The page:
Dental crowns, which dentists use to cap damaged or weak teeth, are available in different materials. The common materials include metal, porcelain, ceramic, and zirconia. The materials all have their pros and cons that make them suitable for specific circumstances. Below are some reasons to consider metal crowns.
The Damaged Tooth Experiences Daily Pressure
Some types of teeth experience more regular pressure than others. For example, molars and premolars experience considerable pressure since you use them for chewing. The regular pressure triggers wear and tear, leading to premature dental crown damage.
Regular pressure affects some dental crown materials more than others. Metal is a material that doesn't suffer much damage from regular pressure. Therefore, you should consider metal crowns for teeth subject to regular pressure, and your dental restoration will last a long time.
Metal strength also means metal crowns are suitable for those with dental habits likely to damage teeth. For example, you should get metal dental crowns if you chew your nails or grind your teeth since such habits might damage other crown materials.
Aesthetics Is Not Much of a Concern
Many people want dental restorations, such as crowns, to resemble their natural teeth as much as possible. Some dental crown materials, such as ceramics, easily mimic natural teeth's color. However, most of the metals that dental laboratories use for crown manufacturing have distinctive colors that look nothing like natural teeth.
As such, consider metal crowns if aesthetics is not your main concern. For example, you can use metal crowns farther back in the mouth where others won't notice the restorations. You can also use metal crowns on the front teeth if you don't consider them unsightly.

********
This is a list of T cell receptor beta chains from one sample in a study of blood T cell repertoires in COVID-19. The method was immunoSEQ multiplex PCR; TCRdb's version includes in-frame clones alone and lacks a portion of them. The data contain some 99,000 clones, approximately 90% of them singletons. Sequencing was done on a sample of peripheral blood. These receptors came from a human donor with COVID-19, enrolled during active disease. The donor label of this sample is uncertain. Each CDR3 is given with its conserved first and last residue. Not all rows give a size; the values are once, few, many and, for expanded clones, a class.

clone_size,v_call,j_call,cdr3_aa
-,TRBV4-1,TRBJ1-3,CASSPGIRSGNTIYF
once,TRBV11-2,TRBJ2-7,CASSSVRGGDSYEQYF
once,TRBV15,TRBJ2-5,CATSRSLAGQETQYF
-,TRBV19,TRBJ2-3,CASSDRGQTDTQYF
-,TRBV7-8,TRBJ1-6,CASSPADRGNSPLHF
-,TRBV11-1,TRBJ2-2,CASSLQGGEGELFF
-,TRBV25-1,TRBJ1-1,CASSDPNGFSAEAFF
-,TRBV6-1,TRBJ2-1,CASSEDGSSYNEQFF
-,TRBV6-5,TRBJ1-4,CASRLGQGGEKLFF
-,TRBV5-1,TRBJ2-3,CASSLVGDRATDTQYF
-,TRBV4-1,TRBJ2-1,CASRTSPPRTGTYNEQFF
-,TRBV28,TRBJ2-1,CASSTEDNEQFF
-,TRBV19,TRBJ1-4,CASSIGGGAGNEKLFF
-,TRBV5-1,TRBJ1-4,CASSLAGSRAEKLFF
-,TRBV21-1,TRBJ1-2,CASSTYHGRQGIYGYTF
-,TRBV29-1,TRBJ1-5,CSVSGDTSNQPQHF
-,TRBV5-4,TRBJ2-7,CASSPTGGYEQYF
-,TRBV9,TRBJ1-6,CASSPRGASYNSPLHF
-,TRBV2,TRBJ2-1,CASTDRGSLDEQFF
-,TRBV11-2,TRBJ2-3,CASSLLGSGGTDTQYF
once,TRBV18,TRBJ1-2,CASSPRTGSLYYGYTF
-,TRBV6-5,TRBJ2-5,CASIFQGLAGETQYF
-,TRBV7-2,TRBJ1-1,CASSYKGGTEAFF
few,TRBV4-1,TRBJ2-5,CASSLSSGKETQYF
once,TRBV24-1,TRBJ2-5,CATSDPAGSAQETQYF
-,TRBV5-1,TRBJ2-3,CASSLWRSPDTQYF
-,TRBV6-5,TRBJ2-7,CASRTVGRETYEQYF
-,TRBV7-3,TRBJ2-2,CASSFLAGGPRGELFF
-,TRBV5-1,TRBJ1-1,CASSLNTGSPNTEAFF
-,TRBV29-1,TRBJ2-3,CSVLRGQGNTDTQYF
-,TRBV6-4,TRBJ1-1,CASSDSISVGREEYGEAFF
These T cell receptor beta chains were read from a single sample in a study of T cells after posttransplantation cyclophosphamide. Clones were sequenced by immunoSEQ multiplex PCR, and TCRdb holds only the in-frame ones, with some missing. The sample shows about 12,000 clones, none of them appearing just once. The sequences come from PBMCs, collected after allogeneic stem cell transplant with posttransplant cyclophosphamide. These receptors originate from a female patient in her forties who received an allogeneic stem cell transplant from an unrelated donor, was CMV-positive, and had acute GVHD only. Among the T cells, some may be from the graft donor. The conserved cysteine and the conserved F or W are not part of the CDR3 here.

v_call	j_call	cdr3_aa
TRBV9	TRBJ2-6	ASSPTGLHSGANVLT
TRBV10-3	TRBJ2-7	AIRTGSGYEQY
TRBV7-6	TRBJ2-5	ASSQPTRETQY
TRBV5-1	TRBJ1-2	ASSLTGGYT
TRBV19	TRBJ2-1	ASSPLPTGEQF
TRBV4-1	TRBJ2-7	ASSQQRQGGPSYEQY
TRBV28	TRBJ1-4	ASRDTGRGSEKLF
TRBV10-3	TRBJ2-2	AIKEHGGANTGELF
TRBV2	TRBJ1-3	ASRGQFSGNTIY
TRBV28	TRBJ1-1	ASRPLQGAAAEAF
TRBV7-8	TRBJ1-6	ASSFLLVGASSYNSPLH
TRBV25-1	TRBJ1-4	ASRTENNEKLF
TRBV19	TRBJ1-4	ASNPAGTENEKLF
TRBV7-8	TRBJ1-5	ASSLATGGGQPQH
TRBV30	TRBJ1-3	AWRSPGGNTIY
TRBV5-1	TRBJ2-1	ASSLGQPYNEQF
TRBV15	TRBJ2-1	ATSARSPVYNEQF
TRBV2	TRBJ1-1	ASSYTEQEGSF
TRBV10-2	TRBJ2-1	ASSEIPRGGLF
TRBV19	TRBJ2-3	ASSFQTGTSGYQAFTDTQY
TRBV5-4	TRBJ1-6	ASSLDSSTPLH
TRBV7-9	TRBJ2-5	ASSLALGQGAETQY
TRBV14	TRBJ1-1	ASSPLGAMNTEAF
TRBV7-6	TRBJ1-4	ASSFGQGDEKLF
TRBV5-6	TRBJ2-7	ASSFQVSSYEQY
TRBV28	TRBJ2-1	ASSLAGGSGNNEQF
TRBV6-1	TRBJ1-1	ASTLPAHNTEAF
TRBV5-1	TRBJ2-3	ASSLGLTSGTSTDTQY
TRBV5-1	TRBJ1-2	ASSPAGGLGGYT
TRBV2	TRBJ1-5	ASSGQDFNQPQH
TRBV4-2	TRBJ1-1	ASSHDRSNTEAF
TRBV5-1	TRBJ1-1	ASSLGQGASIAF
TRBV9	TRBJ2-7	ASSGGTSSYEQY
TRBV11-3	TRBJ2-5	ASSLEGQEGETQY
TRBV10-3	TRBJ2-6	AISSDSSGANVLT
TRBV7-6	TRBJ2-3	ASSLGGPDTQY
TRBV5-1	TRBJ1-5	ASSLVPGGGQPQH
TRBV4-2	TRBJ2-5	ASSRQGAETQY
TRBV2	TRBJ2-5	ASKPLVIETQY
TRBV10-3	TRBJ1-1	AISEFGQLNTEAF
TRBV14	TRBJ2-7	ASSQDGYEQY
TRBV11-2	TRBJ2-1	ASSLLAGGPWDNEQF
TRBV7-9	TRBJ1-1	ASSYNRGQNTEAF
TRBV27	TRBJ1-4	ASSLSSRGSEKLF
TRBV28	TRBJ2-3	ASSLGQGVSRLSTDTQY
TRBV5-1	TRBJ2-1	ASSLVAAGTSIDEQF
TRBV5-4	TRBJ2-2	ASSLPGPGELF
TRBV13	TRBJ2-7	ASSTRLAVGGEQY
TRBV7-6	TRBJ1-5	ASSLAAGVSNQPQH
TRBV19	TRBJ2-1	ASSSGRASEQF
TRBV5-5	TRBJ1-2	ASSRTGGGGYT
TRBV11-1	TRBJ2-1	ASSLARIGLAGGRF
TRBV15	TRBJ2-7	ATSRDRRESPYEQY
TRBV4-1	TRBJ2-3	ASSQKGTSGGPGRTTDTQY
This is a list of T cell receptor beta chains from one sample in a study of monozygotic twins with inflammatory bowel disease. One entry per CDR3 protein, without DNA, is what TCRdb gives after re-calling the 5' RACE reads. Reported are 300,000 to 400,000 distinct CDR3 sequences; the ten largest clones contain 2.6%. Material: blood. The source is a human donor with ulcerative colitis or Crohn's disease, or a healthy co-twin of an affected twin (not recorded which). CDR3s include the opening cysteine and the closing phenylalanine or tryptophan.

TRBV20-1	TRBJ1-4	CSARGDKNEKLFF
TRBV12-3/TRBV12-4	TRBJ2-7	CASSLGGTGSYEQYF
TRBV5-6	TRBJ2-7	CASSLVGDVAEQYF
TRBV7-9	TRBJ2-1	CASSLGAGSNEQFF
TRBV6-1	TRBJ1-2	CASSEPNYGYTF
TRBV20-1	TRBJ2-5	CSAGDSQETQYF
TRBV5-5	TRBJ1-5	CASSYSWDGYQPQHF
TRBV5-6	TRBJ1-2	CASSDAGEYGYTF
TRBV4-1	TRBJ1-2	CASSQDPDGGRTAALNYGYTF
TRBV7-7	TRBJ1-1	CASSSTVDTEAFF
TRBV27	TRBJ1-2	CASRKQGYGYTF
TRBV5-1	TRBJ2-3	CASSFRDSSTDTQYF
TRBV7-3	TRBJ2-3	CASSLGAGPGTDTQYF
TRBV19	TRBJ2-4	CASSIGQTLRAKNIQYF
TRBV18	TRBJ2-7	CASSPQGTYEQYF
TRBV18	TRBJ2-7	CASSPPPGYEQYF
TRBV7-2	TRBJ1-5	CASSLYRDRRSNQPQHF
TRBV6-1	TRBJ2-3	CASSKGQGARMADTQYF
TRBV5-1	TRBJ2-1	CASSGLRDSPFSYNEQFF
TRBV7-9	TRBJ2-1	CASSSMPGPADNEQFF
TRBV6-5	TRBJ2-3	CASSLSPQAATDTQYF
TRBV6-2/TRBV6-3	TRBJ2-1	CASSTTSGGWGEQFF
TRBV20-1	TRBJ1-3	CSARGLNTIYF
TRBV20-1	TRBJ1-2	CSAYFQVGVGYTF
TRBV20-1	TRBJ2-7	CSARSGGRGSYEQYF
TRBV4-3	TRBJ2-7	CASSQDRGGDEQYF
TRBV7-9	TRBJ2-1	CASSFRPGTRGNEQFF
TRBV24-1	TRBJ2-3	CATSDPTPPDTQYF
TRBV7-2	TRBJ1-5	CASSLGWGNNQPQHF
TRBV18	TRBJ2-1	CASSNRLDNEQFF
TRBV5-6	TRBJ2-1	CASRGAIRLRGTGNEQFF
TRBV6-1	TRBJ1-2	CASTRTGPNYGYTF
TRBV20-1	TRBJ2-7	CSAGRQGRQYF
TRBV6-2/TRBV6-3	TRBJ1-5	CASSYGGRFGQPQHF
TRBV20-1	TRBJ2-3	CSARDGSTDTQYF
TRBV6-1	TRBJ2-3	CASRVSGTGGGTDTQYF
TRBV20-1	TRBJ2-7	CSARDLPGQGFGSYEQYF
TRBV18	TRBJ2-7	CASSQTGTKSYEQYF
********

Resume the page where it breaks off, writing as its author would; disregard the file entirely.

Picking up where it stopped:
The Tooth Is Worn and Weak
The dentist will remove some enamel from your tooth to prepare it for the dental crown. The preparation reshapes and reduces the tooth's size to ensure the crown fits perfectly. However, enamel removal and reshaping is a concern for weak, damaged, or sensitive teeth, which teeth preparation can worsen. Luckily, metal dental crowns require minimal teeth preparation.
The Surrounding Teeth Are Weak
Dental crowns cause some wear to other nearby teeth. The problem is worse if the surrounding teeth are already weak—for example, if they show enamel damage. Lastly, get a dental crown if the teeth around the damaged tooth are highly susceptible to wear or enamel erosion.
Talk to your dentist about dental crown materials. The dentist will help you choose the best material for your circumstances.